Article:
I’d say that, no, a facility doesn’t have to maintain an anesthesia unit to adhere to F1850, since that standard applies to manufacturers of new devices. Once a device is in a facility’s inventory, that facility has an obligation to maintain and operate it in accordance with current standards of care, but that’s outside the scope of ASTM. ASA and AANA standards are better guidelines for the practitioner and clinical engineer.

In his original question, Dr. Nakata pointed out that his medical-gas monitor can measure O2 concentrations, and I’d say that’s sufficient to meet ASA/AANA requirements. When healthcare facilities assemble anesthesia systems (the anesthesia unit, gas monitoring, and physiologic monitoring) from separate components, there’s almost inevitably some overlap of monitoring function. Paying greater attention to a monitoring function on one component at the expense of the same feature on another component isn’t unreasonable.

What’s tricky is this: How does Dr. Nakata’s facility ensure that a) everyone knows that the anesthesia unit’s O2 monitor is unusable and b) the gas monitor is always present and in use? Whatever method he chooses, Dr. Nakata needs to make sure that the gas monitor (or other O2 monitor) is automatically enabled during each case and that no one ever thinks to rely on the anesthesia unit’s (now defunct) integrated O2-monitor. If he can’t guarantee this, the safer route is to replace the anesthesia unit entirely.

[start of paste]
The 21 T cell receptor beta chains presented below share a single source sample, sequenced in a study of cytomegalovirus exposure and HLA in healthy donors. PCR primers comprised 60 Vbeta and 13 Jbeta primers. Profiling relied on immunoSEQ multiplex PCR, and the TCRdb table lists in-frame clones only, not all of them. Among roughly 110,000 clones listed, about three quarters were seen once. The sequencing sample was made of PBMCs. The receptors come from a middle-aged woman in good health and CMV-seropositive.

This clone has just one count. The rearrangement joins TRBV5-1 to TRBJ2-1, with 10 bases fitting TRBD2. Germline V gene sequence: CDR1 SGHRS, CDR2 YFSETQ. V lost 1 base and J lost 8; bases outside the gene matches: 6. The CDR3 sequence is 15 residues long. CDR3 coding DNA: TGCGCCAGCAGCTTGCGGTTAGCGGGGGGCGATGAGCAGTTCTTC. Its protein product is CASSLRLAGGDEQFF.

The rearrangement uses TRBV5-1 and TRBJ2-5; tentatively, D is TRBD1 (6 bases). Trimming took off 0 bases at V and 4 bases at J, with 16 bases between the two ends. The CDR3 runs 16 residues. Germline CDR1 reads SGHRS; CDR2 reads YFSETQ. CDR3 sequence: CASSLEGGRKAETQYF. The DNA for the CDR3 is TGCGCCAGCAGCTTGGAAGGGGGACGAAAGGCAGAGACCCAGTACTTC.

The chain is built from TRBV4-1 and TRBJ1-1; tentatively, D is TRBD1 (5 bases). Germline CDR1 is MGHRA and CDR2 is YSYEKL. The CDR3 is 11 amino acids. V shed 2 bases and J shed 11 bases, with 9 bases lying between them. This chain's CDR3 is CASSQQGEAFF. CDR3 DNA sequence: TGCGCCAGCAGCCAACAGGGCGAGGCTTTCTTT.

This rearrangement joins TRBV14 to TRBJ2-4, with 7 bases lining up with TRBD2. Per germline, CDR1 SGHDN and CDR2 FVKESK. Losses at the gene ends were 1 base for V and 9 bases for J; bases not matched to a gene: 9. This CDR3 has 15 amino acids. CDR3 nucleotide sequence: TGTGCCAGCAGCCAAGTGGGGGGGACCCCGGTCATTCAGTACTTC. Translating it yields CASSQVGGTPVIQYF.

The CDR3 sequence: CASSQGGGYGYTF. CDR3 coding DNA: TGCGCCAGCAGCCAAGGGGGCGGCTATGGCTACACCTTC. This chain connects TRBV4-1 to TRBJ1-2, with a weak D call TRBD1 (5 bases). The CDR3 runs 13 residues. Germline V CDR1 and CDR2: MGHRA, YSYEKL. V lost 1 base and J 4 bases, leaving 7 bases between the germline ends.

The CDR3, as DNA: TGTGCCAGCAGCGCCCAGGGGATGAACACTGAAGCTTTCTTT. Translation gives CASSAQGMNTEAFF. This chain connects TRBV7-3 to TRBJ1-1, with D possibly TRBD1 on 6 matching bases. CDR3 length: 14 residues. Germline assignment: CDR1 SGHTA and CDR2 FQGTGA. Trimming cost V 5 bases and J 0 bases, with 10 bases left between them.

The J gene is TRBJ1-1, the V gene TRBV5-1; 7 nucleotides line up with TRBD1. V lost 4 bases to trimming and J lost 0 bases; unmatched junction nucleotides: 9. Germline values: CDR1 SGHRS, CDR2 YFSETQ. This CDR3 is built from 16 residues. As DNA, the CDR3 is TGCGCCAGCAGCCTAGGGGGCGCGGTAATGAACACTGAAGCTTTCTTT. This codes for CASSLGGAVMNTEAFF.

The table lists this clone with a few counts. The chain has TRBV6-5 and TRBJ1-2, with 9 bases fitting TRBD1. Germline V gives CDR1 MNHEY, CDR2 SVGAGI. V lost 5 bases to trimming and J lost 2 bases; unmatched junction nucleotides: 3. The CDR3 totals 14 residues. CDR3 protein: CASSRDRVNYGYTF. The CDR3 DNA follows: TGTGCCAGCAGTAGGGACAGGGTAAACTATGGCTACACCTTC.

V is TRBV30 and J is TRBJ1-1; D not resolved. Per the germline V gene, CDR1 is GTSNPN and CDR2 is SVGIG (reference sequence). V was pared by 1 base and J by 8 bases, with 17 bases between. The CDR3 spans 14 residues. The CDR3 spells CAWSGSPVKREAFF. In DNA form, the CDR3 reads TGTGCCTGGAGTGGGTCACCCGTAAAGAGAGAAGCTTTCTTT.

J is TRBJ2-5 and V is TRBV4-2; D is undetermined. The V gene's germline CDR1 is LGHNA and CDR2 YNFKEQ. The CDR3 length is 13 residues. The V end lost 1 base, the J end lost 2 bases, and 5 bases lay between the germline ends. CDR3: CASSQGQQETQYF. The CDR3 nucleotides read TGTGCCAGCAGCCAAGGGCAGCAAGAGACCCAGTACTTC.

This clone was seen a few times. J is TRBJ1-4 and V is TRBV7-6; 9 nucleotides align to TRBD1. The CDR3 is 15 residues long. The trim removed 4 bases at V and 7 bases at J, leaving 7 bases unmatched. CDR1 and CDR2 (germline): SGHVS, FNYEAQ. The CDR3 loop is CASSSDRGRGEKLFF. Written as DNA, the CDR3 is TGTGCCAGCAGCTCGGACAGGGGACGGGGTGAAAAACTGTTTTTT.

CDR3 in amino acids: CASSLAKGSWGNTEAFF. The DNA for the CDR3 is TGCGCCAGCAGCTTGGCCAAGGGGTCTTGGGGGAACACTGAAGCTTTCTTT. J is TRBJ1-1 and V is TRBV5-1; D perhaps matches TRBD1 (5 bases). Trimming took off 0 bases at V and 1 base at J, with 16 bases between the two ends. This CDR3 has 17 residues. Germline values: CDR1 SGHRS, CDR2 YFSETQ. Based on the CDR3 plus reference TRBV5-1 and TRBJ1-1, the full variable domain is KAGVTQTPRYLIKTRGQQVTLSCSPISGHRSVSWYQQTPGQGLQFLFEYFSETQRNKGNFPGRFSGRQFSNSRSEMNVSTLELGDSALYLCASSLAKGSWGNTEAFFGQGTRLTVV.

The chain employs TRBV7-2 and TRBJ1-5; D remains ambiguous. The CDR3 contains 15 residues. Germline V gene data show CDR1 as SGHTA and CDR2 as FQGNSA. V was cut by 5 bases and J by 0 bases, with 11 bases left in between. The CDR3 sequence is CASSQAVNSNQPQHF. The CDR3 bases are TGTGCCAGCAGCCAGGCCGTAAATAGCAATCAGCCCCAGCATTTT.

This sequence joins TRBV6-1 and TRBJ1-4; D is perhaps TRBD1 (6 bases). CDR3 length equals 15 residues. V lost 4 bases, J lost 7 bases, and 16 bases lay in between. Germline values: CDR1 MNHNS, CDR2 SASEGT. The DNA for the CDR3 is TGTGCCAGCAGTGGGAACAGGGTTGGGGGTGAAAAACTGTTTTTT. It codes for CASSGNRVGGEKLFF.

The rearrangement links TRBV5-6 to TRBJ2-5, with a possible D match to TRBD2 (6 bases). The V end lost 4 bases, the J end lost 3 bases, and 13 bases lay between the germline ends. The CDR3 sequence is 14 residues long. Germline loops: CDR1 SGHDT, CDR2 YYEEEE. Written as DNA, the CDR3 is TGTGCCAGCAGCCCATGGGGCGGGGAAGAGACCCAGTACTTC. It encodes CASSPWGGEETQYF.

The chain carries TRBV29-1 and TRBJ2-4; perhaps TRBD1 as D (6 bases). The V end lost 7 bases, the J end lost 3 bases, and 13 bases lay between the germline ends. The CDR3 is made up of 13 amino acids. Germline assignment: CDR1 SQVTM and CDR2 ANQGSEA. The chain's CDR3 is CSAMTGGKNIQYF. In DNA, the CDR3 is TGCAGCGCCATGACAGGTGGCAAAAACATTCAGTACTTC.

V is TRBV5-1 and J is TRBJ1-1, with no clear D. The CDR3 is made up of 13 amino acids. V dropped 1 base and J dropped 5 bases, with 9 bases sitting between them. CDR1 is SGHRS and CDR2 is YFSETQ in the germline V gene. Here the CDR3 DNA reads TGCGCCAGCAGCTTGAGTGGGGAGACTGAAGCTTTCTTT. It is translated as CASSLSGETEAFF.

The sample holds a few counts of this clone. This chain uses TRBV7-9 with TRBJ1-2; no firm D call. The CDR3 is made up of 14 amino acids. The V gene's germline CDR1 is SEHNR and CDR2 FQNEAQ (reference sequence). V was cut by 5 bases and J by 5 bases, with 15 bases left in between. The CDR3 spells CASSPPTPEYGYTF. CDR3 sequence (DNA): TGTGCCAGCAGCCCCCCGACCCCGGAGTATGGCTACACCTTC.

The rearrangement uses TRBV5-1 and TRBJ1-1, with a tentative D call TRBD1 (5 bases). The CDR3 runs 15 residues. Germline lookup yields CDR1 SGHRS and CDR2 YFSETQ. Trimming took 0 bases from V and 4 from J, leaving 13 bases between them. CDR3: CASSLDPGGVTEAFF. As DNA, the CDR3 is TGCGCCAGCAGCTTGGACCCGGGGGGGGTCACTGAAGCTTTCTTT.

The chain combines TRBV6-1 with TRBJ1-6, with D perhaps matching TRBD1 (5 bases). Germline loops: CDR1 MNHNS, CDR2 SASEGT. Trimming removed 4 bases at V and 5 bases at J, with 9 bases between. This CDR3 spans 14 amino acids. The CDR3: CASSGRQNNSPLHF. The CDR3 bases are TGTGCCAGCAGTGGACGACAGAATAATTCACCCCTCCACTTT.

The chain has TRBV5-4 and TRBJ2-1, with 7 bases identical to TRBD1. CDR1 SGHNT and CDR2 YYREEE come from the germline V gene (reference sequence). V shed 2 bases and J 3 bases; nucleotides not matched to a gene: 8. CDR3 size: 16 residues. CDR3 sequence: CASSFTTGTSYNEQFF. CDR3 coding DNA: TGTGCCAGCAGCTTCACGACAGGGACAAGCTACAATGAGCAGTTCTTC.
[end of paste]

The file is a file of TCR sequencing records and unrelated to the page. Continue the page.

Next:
Additionally, I agree strongly with 2 points raised by other respondents. First, as more than one response pointed out, Dr. Nakata will need to ensure that the problem is truly limited to an inability to monitor and/or display oxygen concentrations and does not extend to other functions of the anesthesia machine. Second, as Rob Clark (Dräger Medical) pointed out, the new monitoring component should be supported by battery power at least as long as the anesthesia machine is supported (as should any important monitoring feature).

Best regards,
Dan Alt
Senior Project Engineer, Health Devices Group
Manager, Problem Reporting System
ECRI
P: +1-610-825-6000 ext. 5445
F: +1-610-834-1275
dalt@ecri.org

In Response:

An in-line O2 sensor tells you what is coming out of the machine. In New Jersey, it is not replaced by any other peripheral sensor.

Erv Moss, MD


The information in this column is provided for safety-related educational purposes only, and does not constitute medical or legal advice. Individual or group responses are only commentary, provided for purposes of education or discussion, and are neither statements of advice nor the opinions of APSF. It is not the intention of APSF to provide specific medical or legal advice or to endorse any specific views or recommendations in response to the inquiries posted. In no event shall APSF be responsible or liable, directly or indirectly, for any damage or loss caused or alleged to be caused by or in connection with the reliance on any such information.